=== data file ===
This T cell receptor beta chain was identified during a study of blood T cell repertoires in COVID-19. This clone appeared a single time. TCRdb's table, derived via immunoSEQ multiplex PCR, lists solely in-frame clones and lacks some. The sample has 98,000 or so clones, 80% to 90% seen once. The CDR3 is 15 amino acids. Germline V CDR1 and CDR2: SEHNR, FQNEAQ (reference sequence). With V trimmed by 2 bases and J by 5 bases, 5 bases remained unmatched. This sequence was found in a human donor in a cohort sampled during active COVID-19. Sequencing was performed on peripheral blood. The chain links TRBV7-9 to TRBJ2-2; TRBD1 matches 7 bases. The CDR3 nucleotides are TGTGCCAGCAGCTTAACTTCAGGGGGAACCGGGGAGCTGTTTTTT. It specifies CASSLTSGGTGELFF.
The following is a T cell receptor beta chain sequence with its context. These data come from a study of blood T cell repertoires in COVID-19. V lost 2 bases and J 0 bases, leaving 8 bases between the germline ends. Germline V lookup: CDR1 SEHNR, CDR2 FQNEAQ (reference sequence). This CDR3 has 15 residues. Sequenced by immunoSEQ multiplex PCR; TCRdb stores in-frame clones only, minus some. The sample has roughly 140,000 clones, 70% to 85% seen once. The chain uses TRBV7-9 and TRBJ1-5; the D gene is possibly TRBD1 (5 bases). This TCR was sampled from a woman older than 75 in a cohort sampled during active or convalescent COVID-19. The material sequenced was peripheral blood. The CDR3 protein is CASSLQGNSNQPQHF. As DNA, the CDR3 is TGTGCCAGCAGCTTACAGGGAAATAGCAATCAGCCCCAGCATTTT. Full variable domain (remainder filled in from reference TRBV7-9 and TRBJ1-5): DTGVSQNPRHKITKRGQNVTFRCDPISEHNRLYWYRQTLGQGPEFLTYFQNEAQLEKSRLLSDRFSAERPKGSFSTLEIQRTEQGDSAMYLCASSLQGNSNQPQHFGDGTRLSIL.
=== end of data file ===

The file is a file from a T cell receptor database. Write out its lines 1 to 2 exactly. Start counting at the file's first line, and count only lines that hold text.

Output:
This T cell receptor beta chain was identified during a study of blood T cell repertoires in COVID-19. This clone appeared a single time. TCRdb's table, derived via immunoSEQ multiplex PCR, lists solely in-frame clones and lacks some. The sample has 98,000 or so clones, 80% to 90% seen once. The CDR3 is 15 amino acids. Germline V CDR1 and CDR2: SEHNR, FQNEAQ (reference sequence). With V trimmed by 2 bases and J by 5 bases, 5 bases remained unmatched. This sequence was found in a human donor in a cohort sampled during active COVID-19. Sequencing was performed on peripheral blood. The chain links TRBV7-9 to TRBJ2-2; TRBD1 matches 7 bases. The CDR3 nucleotides are TGTGCCAGCAGCTTAACTTCAGGGGGAACCGGGGAGCTGTTTTTT. It specifies CASSLTSGGTGELFF.
The following is a T cell receptor beta chain sequence with its context. These data come from a study of blood T cell repertoires in COVID-19. V lost 2 bases and J 0 bases, leaving 8 bases between the germline ends. Germline V lookup: CDR1 SEHNR, CDR2 FQNEAQ (reference sequence). This CDR3 has 15 residues. Sequenced by immunoSEQ multiplex PCR; TCRdb stores in-frame clones only, minus some. The sample has roughly 140,000 clones, 70% to 85% seen once. The chain uses TRBV7-9 and TRBJ1-5; the D gene is possibly TRBD1 (5 bases). This TCR was sampled from a woman older than 75 in a cohort sampled during active or convalescent COVID-19. The material sequenced was peripheral blood. The CDR3 protein is CASSLQGNSNQPQHF. As DNA, the CDR3 is TGTGCCAGCAGCTTACAGGGAAATAGCAATCAGCCCCAGCATTTT. Full variable domain (remainder filled in from reference TRBV7-9 and TRBJ1-5): DTGVSQNPRHKITKRGQNVTFRCDPISEHNRLYWYRQTLGQGPEFLTYFQNEAQLEKSRLLSDRFSAERPKGSFSTLEIQRTEQGDSAMYLCASSLQGNSNQPQHFGDGTRLSIL.